University of Washington Group Decision-making Model is Used by USSTRATCOM to Analyze the Taliban’s Strategic Decision-making and Iranian Nuclear Policy


Professor Gabbay’s 2D Factional Issue Map overlaying the network of Afghan government influencers with their positions on insurgent power and state centralization.

Problem: Intelligence analysts need the ability to understand decision-making by terrorist organizations both for prediction of possible outcomes and evaluation of alternatives for thwarting possible attacks. Moreover, retrospective analysis of past events with reference to decision-making models can assist with identifying changes in power structure or priorities of the group. DTRA’s Basic and Applied Sciences Department has funded research to model the interaction of network structure, nonlinearity, communications sequence, and cohesion in group decision-making and to validate the model experimentally.

Results: Professor Michael Gabbay of the University of Washington has studied the dynamics of opinion formation in small social networks and developed the ability to represent government, insurgent, sectarian and resistance actors mathematically as entities in conflict coming to resolution on issues of various characteristics. His work has resulted in a novel framework for evaluating counterterrorist interventions with respect to their potential direct and indirect effects on terrorist groups, which occur due to small group processes.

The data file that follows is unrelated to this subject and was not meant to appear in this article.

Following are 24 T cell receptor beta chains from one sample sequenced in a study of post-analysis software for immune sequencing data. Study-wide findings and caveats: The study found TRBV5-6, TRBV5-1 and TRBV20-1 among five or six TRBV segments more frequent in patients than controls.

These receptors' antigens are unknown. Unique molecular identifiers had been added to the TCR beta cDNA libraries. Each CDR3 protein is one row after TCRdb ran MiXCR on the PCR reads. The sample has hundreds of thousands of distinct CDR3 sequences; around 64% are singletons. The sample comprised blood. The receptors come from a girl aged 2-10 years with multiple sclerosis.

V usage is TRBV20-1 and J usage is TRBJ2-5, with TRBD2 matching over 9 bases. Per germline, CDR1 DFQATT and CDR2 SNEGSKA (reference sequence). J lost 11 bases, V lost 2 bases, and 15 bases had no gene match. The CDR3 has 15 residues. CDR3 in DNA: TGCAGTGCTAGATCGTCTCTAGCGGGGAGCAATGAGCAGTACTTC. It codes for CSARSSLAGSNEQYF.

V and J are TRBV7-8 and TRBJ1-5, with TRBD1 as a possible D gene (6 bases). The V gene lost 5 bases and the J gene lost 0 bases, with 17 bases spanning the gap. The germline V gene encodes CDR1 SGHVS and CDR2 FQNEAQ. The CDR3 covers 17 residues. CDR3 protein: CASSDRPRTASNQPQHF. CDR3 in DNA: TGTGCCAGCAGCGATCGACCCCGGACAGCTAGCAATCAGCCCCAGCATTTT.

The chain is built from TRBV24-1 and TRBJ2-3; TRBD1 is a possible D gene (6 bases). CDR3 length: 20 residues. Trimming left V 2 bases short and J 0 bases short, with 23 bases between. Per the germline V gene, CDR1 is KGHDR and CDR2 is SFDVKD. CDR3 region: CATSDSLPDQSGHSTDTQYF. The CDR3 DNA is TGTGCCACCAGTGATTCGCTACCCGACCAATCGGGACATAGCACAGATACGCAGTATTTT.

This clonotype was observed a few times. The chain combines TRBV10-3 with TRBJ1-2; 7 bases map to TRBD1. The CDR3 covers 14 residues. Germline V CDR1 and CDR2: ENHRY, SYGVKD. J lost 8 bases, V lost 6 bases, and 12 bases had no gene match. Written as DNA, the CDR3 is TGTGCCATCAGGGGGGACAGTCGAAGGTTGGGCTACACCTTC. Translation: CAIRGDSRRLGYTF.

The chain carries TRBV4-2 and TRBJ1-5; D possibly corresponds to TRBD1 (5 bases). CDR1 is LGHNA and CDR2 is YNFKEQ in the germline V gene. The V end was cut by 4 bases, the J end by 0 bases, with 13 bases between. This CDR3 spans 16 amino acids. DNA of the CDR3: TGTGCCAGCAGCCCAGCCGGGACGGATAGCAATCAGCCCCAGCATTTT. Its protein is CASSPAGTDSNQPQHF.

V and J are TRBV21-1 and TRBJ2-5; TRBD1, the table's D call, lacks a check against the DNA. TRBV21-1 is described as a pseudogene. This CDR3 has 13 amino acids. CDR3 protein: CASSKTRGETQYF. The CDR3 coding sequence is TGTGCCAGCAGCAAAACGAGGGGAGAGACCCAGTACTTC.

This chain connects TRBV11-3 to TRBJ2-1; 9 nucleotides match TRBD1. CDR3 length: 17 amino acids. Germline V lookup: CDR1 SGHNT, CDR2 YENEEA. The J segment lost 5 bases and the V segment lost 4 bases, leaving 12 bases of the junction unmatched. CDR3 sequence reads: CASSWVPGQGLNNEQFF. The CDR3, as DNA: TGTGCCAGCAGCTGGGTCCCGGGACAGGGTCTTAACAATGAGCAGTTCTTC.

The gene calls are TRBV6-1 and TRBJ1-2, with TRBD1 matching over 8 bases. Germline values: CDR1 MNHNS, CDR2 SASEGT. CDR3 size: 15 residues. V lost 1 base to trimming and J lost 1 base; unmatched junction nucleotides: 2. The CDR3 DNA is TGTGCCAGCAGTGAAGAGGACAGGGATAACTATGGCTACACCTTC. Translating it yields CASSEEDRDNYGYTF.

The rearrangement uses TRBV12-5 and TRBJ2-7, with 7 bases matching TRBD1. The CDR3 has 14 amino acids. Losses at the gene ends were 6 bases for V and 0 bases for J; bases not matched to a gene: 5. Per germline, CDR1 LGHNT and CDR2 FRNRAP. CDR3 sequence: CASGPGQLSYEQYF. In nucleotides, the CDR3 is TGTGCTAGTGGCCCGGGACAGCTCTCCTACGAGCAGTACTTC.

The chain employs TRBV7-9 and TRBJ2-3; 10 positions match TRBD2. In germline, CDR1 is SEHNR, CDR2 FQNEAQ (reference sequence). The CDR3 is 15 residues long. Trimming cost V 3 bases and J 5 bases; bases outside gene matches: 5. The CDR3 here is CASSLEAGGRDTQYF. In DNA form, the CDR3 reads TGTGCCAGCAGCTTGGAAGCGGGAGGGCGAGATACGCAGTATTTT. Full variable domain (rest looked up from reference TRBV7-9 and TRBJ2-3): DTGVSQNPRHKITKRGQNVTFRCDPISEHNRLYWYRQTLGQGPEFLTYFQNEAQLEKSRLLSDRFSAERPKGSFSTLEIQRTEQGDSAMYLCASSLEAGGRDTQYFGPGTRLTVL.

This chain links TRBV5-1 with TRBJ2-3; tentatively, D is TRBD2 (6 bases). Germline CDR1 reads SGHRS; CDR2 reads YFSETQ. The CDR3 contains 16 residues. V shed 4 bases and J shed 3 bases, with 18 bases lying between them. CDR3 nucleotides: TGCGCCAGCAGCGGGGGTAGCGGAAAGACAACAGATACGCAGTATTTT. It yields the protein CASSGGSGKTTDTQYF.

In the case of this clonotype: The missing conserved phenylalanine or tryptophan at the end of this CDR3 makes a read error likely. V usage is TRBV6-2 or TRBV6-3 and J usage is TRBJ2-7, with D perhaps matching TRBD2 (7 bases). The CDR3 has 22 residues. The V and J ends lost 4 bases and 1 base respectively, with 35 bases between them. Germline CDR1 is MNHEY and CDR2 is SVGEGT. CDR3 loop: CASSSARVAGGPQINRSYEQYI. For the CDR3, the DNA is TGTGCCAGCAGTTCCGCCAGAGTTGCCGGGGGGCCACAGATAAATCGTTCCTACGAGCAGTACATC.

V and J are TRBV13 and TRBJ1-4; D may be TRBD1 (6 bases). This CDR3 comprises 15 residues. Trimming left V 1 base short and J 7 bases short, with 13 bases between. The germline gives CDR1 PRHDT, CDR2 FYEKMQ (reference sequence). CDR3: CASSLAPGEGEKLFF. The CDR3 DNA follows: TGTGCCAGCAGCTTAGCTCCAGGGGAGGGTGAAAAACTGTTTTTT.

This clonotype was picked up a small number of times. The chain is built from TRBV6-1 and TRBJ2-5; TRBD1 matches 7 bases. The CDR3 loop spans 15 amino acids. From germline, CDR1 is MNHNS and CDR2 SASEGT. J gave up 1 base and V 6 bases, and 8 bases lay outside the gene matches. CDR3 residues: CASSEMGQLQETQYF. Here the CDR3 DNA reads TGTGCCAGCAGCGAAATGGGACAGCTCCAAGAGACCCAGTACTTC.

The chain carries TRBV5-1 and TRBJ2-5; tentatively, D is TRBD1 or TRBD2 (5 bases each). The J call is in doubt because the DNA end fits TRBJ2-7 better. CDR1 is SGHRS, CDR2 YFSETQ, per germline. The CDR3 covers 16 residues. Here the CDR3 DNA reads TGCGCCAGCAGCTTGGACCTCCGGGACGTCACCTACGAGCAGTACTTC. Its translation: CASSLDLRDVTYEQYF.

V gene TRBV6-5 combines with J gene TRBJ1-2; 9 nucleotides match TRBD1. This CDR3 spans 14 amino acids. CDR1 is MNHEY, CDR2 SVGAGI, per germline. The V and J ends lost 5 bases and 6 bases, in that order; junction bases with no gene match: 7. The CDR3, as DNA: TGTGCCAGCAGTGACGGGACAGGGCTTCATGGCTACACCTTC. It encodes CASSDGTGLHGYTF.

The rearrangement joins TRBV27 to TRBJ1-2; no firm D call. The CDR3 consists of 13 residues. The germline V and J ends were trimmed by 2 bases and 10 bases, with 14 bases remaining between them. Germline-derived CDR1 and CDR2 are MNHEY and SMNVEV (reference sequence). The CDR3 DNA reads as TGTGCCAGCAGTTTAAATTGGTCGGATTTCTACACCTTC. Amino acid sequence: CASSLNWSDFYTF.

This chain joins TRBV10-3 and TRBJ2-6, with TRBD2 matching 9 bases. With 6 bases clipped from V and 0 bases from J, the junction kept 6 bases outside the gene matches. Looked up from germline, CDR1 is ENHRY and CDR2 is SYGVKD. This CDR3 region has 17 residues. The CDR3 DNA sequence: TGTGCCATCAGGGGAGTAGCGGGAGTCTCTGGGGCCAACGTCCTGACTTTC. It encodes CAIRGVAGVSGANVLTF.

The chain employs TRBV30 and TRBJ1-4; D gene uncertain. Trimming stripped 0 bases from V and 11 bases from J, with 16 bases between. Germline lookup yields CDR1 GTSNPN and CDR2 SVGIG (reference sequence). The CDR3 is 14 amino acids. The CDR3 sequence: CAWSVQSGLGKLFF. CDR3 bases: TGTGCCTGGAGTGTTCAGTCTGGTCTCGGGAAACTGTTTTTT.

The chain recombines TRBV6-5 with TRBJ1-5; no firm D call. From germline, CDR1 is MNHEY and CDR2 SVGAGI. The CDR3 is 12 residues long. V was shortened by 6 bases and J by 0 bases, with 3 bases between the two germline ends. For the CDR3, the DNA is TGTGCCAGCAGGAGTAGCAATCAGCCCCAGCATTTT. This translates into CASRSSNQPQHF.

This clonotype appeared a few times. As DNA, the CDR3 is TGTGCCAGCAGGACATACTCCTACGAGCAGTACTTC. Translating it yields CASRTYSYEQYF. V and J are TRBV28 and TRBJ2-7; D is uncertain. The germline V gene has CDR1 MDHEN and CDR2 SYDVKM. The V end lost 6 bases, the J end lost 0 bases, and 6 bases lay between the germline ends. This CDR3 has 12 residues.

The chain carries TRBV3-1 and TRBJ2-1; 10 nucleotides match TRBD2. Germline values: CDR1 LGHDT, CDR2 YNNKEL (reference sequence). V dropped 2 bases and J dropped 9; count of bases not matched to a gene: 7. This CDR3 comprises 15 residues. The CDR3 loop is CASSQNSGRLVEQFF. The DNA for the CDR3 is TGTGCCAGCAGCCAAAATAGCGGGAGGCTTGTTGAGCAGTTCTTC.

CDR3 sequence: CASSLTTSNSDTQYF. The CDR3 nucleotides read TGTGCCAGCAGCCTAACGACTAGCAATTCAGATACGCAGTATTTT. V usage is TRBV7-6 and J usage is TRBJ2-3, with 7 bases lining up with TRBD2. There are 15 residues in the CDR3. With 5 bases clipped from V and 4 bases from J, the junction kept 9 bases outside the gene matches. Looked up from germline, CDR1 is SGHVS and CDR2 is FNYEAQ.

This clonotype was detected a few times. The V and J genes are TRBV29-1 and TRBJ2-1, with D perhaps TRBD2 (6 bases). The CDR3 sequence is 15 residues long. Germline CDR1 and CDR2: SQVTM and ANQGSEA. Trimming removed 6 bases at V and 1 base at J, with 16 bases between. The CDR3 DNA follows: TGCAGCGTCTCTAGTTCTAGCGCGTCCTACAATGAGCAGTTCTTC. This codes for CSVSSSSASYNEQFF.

Potential: The analytical framework developed in this program can be used to analyze political events to determine shifts in power, influence, priority, and objectives. The understanding derived can be used to predict the probability of future scenarios, construct intervention strategies to prevent catastrophic outcomes, and implement political policies based on the dynamics of opinion formation.


Professor Gabbay has used his methodology to analyze the assassination of former Afghan President Rabbani concluding that the motivation was destabilization of a central government in Afghanistan.

Transition/Impact: The analytical framework has transitioned to JWAC USSTRATCOM for use on particular retrospective case studies, including the September 2011 assassination of Afghan High Peace Council chairman, Burnahuddin Rabbani, and the coordinated bombings of Afghan Shi`a processions on Ashura in December 2011, as examples of the introduction of Iraq-style mass sectarian attacks into Afghanistan. The analysis of this case was published in The CTC Sentinel in March 2012, Vol. 5, Issue 3, p. 10.



SOCIAL/INFORMATION SCIENCE (TA-2)
HDTRA1-10-1-0075: THEORETICAL AND EXPERIMENTAL INVESTIGATION OF OPINION DYNAMICS IN SMALL SOCIAL NETWORKS
MICHAEL GABBAY, UNIVERSITY OF WASHINGTON